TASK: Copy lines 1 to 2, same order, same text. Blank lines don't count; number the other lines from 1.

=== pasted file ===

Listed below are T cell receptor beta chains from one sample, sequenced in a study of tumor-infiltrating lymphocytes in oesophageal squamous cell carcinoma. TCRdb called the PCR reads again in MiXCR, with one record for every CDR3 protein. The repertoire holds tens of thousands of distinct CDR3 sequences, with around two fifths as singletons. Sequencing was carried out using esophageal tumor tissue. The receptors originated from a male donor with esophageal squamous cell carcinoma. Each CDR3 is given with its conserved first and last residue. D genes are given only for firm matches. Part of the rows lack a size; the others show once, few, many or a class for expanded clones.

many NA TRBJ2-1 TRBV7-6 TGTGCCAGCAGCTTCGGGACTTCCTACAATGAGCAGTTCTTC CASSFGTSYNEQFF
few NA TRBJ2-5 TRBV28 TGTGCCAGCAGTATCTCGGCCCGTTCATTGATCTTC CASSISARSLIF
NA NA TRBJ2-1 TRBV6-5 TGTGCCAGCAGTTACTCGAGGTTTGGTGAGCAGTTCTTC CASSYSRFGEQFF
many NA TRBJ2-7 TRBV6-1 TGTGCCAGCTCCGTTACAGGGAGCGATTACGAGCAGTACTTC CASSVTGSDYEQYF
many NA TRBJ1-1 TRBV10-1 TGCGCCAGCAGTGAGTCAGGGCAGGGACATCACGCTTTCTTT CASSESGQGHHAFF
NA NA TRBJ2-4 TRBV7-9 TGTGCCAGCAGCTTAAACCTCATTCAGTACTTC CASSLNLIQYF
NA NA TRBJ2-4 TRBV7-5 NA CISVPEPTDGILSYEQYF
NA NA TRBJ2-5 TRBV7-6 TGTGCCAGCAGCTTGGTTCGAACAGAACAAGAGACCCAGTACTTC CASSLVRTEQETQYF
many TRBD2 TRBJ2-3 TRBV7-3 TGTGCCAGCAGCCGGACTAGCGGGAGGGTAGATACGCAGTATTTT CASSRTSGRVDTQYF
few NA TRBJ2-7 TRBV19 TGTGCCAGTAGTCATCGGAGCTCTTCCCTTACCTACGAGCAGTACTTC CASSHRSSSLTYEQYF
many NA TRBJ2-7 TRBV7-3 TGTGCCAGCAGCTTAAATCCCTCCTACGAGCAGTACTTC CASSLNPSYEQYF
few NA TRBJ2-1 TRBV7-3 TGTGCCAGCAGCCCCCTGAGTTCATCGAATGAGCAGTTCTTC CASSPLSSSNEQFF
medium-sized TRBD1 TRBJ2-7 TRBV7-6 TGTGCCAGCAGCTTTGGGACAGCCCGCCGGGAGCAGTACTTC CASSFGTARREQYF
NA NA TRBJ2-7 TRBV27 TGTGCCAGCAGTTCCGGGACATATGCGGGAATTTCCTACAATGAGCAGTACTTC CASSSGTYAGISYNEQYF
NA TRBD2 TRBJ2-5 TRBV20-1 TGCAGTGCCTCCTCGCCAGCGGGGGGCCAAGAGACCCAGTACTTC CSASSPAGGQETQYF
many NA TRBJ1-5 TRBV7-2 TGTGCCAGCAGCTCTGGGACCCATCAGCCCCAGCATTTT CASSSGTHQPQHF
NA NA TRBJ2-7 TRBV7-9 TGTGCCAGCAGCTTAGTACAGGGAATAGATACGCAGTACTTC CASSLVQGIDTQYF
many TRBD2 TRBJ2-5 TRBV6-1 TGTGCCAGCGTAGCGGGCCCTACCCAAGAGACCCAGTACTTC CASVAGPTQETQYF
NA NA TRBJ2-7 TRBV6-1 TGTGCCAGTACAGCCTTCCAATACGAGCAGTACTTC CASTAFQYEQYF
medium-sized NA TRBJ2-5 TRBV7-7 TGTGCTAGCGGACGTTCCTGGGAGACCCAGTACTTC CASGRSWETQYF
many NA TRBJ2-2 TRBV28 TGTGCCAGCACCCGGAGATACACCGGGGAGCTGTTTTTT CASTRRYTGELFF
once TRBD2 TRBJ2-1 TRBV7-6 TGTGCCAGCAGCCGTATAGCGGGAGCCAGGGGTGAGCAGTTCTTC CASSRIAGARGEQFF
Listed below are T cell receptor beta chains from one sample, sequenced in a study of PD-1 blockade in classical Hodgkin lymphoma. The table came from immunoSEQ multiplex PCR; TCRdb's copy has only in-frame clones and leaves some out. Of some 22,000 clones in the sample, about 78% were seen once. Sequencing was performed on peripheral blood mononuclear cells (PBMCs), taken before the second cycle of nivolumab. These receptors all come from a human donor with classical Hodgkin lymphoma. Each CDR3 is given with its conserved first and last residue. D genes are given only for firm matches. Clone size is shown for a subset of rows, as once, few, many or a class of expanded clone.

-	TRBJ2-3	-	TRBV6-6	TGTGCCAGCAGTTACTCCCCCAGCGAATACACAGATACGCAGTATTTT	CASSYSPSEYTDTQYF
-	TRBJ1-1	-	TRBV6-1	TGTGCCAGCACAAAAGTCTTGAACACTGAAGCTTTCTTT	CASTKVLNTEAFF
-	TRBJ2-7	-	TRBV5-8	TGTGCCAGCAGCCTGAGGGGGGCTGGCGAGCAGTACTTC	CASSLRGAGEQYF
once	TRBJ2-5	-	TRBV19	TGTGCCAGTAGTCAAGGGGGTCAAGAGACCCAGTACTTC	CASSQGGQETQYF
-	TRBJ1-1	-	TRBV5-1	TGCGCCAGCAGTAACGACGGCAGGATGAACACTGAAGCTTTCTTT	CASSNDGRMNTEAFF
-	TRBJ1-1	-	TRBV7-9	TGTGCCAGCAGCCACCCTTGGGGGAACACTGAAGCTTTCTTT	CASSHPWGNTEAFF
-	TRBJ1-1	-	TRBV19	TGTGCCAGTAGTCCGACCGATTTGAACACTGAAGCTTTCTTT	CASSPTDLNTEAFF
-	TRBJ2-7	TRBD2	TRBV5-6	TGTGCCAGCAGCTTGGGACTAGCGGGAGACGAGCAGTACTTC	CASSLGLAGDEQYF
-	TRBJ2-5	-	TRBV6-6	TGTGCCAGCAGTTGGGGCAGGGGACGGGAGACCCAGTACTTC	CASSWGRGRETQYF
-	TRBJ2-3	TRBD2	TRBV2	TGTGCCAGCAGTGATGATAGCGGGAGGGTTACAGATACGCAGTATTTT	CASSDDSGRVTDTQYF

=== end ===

Listed below are T cell receptor beta chains from one sample, sequenced in a study of tumor-infiltrating lymphocytes in oesophageal squamous cell carcinoma. TCRdb called the PCR reads again in MiXCR, with one record for every CDR3 protein. The repertoire holds tens of thousands of distinct CDR3 sequences, with around two fifths as singletons. Sequencing was carried out using esophageal tumor tissue. The receptors originated from a male donor with esophageal squamous cell carcinoma. Each CDR3 is given with its conserved first and last residue. D genes are given only for firm matches. Part of the rows lack a size; the others show once, few, many or a class for expanded clones.

many NA TRBJ2-1 TRBV7-6 TGTGCCAGCAGCTTCGGGACTTCCTACAATGAGCAGTTCTTC CASSFGTSYNEQFF